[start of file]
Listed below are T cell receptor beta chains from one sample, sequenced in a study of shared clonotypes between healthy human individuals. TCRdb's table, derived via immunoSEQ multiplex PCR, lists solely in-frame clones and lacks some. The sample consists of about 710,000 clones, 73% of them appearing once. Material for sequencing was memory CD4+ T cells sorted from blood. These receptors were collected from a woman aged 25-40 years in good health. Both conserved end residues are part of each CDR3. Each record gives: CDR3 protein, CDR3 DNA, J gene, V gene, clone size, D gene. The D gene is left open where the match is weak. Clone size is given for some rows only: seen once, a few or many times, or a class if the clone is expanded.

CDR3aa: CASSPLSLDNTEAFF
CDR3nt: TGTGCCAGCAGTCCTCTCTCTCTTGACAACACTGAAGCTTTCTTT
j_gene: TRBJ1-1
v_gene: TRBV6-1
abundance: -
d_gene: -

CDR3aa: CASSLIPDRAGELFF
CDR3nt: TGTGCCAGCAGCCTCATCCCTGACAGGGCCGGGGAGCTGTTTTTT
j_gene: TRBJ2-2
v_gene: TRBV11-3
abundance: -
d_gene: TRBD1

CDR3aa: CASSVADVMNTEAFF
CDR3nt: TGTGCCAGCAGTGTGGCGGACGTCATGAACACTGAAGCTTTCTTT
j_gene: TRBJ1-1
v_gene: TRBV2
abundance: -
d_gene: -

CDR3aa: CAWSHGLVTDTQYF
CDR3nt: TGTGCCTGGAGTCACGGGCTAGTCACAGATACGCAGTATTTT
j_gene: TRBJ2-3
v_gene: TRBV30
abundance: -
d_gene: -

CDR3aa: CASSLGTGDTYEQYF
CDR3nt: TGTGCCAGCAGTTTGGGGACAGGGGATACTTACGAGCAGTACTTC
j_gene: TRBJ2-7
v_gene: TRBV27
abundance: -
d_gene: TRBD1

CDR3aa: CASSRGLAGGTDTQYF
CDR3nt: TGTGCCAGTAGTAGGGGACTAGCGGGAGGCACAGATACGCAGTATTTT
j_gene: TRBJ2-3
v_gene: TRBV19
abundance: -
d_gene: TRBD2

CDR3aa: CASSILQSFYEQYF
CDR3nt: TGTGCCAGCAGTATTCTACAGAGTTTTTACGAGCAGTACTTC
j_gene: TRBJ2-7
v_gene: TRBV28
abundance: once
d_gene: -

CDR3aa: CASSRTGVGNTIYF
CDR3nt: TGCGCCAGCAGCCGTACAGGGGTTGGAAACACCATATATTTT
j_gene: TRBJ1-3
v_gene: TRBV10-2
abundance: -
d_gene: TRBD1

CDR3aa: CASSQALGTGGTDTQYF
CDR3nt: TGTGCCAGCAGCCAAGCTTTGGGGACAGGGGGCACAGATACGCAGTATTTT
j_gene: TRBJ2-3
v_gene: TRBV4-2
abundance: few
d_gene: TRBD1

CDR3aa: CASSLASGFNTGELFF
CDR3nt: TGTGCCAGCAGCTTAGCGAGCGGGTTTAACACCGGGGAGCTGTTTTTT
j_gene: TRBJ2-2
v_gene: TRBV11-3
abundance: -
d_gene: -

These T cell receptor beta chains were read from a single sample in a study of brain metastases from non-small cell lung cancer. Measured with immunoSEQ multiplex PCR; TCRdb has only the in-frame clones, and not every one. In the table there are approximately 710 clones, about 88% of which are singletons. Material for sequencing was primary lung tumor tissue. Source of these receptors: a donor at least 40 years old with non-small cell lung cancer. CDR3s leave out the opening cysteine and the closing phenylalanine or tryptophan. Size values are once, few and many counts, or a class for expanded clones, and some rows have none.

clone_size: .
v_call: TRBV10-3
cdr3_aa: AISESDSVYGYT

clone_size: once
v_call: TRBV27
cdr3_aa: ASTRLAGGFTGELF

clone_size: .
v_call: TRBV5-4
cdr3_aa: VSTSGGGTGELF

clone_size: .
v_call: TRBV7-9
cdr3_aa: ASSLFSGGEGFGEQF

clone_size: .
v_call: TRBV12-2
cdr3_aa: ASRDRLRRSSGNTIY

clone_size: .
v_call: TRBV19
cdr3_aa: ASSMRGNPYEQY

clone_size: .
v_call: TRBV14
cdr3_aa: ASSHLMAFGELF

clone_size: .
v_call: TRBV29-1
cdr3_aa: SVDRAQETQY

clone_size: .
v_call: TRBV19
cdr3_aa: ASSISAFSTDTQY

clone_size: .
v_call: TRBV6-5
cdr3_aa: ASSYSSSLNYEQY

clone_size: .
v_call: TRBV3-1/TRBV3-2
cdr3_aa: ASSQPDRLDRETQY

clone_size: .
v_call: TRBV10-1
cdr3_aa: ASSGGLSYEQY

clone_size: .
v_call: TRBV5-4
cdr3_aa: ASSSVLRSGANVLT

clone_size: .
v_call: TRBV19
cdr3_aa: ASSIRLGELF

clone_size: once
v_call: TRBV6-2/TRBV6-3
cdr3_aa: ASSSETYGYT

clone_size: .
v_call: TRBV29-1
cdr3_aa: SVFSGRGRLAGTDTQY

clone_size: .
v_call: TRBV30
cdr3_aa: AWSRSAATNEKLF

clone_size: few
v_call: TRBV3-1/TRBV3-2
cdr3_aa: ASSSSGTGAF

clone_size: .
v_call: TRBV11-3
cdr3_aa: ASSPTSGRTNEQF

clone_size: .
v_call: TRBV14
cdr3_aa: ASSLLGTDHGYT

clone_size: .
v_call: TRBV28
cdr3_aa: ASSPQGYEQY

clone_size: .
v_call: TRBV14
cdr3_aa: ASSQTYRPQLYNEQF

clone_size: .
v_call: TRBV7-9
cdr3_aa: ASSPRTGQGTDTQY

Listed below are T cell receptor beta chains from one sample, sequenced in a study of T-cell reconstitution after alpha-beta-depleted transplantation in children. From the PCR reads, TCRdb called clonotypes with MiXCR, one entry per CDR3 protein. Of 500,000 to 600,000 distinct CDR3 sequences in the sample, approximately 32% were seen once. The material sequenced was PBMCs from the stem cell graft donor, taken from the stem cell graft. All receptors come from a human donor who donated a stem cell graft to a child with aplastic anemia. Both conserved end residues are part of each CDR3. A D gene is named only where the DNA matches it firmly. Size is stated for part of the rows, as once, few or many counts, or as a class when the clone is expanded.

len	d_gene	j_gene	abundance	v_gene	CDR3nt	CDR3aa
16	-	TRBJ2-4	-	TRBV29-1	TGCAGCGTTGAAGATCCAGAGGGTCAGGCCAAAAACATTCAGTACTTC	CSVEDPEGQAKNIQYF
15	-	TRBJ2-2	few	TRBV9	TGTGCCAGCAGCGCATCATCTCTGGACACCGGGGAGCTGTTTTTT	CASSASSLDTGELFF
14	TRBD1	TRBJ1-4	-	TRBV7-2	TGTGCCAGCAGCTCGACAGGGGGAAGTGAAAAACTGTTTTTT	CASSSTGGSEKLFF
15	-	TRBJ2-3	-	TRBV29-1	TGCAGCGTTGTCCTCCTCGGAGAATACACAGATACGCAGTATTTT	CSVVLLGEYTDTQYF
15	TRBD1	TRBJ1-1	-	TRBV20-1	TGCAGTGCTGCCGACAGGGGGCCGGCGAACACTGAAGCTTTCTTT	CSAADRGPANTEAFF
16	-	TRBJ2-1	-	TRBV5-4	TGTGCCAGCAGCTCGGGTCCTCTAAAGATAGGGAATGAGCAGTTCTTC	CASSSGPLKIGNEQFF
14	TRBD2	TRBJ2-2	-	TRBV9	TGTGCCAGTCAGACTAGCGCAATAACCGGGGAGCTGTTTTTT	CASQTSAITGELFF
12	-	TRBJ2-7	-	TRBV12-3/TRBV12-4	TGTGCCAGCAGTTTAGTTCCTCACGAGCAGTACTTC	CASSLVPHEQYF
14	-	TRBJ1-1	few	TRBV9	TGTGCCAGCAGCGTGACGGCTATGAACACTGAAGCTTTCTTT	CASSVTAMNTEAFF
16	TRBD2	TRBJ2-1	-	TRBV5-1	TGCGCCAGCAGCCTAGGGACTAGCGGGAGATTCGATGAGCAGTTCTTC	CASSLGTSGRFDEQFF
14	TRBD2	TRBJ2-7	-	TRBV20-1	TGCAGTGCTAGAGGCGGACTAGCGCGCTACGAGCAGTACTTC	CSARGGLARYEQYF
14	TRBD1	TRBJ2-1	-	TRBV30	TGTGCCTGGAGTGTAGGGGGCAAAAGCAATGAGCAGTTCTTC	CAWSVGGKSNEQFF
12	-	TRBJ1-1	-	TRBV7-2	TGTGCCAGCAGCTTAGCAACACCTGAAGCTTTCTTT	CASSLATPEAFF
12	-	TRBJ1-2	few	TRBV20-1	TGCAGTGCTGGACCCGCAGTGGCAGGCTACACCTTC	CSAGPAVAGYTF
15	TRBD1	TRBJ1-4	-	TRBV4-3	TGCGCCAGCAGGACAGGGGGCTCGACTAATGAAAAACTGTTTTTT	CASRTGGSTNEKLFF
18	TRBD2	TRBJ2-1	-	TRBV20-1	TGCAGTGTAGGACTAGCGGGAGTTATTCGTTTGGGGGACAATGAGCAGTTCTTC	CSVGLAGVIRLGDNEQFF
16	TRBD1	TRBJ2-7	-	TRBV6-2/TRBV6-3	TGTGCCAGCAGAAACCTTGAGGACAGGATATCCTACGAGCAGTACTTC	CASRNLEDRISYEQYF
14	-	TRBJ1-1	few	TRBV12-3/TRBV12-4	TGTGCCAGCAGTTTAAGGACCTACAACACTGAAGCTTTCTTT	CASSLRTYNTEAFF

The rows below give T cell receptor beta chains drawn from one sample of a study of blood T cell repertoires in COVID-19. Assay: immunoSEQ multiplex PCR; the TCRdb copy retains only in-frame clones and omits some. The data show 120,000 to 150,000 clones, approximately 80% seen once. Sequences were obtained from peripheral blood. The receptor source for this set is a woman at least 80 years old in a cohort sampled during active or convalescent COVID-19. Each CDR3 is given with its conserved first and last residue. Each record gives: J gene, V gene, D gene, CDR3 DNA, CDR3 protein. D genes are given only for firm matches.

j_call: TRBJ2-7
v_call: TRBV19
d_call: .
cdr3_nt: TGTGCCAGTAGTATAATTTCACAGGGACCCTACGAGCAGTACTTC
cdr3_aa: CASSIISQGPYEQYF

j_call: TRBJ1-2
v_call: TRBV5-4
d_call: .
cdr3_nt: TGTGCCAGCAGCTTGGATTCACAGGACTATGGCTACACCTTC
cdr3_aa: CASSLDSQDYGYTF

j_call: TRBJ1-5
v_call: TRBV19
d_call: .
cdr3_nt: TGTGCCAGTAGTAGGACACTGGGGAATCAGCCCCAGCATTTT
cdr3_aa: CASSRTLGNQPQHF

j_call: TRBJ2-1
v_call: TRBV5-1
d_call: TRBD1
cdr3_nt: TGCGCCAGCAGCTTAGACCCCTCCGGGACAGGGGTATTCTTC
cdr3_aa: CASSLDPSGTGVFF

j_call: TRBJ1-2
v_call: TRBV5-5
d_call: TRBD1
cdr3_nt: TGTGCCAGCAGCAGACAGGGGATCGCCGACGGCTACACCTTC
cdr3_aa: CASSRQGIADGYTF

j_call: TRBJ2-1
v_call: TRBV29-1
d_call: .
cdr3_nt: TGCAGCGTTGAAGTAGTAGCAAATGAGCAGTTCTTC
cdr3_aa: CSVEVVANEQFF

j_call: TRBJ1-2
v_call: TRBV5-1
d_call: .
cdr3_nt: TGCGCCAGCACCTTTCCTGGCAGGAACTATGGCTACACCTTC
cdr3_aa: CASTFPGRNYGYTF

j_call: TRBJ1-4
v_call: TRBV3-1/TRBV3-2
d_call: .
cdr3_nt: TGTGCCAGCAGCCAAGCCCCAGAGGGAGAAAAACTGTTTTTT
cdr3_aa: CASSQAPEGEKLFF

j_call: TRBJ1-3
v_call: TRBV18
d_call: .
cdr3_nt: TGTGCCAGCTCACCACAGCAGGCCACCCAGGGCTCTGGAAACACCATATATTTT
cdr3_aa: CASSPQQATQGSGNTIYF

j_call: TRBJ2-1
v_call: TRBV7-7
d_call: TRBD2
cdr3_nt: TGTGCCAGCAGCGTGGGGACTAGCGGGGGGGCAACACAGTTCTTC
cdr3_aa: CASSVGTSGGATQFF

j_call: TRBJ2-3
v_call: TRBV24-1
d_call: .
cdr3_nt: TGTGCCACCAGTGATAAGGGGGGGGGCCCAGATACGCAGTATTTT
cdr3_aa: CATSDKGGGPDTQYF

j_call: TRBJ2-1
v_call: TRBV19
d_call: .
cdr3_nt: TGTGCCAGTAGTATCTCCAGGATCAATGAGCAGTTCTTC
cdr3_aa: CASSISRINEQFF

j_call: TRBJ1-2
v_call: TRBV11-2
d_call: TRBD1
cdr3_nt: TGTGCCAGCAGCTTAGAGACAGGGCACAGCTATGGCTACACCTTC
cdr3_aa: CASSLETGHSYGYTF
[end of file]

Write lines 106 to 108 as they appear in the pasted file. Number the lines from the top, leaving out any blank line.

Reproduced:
v_call: TRBV6-2/TRBV6-3
cdr3_aa: ASSSETYGYT

clone_size: .